The scope of Chapter 8, “Compositional Semantics Beyond Predicate-Argument Structure”, is summarized in #58: compositional semantics not only explores morphology and syntax, but also other language elements including tense, aspect, evidentials, presuppositions, and politeness. #59 focuses on the different ways that arguments can be identified, e.g.: word order, case marking, or agreement markers, as dictated by language. #60 discusses tense based on Reichenbach’s (1947) interpretation, in contrast to Prior’s (1957). Reichenbach proposes three key elements determining the use of a (past) tense: the speech time, event time, and reference time whose element it refers to anaphorically is specified by the situational context. #61 comments on aspect, as it portrays the internal temporal properties on a given event--situational aspect--and how it is perceived -viewpoint aspect. These two systems interact, the former being lexical and compositional in nature; and the second referring to the grammatical resources a language offers to express a temporal perspective of a given context. #62 tackles evidentials, which encompass the origin of the information a person refers to and how certain said person is about said information. Depending on the language, evidentiality may be grammaticalized or not. #63 and #64 discuss politeness, which can be expressed via grammaticalized forms, and other words, such as ‘please’ or the use of mitigators (‘could’ instead of ‘can’) to show social distance and save speaker’s face. #65 focuses on politeness markers to solve reference problems, explaining it with the Japanese honorific system.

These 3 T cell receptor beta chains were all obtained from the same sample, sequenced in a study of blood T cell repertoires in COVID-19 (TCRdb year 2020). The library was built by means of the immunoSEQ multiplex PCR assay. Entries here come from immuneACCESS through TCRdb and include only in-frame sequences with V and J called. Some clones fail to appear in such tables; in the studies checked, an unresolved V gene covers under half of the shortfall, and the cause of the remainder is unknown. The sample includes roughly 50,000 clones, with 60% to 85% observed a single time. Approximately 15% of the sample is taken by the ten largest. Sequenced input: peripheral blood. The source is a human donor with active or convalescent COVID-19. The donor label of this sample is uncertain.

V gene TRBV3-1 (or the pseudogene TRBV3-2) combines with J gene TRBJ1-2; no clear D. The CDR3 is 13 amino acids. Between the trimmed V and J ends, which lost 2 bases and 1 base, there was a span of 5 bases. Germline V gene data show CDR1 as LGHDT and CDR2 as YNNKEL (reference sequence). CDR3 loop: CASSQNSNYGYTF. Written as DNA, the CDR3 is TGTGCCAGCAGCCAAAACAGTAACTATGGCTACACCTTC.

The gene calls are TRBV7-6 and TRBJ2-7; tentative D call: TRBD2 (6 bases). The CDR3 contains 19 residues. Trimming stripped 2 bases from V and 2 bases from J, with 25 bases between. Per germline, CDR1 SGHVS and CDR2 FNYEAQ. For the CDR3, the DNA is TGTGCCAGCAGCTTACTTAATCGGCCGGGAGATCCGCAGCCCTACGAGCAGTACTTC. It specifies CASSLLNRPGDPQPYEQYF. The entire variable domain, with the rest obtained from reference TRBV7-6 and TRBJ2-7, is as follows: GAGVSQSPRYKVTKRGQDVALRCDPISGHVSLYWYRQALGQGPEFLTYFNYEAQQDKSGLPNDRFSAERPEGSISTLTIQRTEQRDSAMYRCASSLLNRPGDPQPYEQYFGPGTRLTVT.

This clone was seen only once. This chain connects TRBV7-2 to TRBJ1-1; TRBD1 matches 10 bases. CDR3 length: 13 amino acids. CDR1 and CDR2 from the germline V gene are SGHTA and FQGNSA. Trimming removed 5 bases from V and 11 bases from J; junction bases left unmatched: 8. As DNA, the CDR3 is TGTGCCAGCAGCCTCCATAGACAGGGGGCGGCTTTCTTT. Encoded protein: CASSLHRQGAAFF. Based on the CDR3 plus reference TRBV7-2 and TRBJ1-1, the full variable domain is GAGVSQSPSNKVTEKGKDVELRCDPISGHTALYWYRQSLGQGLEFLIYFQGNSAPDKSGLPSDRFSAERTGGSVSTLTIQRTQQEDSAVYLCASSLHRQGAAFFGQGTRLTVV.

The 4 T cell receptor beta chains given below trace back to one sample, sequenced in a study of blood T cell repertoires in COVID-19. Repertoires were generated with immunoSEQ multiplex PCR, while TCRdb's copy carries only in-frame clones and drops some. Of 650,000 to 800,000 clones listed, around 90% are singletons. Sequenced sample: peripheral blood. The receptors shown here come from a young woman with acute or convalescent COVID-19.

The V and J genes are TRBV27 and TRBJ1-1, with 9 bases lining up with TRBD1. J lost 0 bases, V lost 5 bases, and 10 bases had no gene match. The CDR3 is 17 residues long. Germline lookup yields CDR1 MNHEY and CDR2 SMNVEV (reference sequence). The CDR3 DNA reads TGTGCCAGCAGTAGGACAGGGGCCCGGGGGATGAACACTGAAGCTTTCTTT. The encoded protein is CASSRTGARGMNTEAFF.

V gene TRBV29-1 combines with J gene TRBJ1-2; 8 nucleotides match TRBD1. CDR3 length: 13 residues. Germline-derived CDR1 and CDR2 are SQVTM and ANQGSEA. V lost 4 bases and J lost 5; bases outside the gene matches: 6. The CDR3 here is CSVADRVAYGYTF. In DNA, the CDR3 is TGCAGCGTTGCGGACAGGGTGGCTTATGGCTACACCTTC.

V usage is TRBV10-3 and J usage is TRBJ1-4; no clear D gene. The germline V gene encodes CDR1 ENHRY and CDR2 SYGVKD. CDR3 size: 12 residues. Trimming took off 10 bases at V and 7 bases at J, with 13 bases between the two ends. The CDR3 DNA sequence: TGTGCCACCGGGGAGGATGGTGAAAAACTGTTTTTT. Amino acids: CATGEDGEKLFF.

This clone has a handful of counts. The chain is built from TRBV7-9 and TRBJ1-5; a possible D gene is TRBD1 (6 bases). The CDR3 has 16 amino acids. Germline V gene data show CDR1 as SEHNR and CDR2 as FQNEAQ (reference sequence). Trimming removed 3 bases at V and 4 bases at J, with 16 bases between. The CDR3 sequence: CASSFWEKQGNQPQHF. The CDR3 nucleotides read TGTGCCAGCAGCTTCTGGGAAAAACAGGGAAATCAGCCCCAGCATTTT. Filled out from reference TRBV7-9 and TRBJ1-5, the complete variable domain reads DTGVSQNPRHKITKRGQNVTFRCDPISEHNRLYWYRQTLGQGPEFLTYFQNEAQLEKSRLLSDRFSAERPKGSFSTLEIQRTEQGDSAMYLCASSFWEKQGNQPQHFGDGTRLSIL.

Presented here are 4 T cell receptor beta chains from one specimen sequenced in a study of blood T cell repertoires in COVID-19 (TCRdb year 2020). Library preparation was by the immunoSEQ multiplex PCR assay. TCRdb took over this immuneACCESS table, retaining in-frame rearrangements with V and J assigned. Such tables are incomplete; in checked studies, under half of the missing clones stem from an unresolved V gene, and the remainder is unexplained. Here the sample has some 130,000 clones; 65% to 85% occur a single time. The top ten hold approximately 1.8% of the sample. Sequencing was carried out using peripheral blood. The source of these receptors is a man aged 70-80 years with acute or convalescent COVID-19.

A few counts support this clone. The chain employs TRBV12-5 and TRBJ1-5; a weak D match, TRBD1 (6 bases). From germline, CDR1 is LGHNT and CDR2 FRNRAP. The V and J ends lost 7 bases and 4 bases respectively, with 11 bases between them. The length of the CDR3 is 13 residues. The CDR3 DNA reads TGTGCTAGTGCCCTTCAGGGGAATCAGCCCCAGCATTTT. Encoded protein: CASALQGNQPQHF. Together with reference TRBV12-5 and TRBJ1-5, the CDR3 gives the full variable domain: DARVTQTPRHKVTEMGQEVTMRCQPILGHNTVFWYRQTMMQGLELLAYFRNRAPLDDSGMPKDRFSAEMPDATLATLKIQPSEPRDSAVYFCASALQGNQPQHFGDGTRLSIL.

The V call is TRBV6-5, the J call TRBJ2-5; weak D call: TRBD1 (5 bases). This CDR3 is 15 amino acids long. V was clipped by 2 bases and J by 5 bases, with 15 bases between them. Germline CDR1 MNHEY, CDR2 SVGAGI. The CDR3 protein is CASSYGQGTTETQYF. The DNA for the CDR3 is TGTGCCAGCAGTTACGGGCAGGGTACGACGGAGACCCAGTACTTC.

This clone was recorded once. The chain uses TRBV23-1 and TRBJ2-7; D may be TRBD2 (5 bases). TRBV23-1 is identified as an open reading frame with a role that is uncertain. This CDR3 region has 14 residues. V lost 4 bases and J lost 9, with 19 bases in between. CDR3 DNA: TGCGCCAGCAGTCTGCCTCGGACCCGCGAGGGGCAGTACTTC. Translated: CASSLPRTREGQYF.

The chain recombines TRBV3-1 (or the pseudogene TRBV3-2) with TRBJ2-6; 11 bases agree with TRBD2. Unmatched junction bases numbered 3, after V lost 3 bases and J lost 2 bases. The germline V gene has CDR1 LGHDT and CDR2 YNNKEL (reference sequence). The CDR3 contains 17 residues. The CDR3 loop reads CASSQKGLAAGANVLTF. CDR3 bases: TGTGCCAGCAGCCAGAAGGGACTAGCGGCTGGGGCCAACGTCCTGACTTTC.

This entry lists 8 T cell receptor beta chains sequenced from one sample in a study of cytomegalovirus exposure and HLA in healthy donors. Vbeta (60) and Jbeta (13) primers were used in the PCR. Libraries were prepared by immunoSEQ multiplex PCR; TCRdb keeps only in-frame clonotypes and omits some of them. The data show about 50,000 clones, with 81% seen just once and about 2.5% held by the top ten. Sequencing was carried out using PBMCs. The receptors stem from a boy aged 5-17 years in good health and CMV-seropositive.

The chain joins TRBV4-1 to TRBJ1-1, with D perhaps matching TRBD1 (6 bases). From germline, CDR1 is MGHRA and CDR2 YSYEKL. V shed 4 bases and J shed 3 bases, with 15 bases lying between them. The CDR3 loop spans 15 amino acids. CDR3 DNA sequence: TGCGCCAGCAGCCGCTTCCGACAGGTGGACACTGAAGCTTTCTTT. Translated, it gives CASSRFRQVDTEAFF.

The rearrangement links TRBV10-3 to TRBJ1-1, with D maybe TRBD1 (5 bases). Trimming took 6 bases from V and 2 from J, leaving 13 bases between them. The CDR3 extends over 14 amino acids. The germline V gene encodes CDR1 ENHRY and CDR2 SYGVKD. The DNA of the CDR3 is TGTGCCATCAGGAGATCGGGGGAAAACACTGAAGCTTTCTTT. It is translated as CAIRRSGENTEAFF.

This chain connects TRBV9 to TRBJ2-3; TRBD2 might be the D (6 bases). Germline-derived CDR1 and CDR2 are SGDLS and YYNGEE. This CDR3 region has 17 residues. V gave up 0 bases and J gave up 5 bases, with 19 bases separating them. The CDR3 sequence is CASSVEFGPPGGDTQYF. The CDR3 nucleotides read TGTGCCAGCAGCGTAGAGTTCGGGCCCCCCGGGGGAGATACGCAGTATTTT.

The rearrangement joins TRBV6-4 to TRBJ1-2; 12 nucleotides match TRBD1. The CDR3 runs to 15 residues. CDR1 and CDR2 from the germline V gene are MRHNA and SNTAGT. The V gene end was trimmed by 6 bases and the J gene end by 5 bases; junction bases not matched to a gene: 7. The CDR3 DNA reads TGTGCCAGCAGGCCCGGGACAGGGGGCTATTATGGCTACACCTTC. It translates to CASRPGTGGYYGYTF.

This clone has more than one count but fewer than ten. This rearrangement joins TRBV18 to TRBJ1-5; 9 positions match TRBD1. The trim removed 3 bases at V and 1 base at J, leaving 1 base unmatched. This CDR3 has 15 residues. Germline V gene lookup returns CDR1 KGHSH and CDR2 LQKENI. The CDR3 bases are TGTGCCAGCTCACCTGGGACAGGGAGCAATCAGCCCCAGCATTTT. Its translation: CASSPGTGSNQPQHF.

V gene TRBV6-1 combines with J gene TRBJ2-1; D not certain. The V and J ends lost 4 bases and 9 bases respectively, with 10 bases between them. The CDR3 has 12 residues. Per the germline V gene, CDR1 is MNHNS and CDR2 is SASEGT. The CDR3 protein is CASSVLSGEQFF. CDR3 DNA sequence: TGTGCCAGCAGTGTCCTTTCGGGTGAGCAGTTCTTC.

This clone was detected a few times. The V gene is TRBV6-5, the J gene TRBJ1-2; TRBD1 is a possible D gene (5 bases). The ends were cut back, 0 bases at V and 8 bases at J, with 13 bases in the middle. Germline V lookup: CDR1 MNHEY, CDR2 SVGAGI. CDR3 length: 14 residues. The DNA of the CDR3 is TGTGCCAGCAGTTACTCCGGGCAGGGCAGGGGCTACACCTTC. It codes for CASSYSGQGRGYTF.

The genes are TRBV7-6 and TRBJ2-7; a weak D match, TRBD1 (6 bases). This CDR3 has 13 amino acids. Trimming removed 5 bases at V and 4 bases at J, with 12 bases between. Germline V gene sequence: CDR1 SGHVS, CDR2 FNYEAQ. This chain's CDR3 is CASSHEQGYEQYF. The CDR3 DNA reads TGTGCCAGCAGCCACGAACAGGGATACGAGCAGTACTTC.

Chapter 9, “Beyond Sentences”, looks into contextual elements essential to resolve ambiguity difficulties. #66 and #67, from a coherence-based model perspective, assert that to comprehend discursive meaning an update function is needed to understand the information conveyed in a coherent and structured manner and the context where this occurs. #68 illustrates that word meaning understanding will lead to understanding discourse and vice versa: word processing enhances discourse comprehension and a structured discourse facilitates word ambiguity solving. #69 explains discourse understanding from a dynamic semantics perspective. #70 discusses the pros and cons of using game theory to understand discourse and generate dialogues.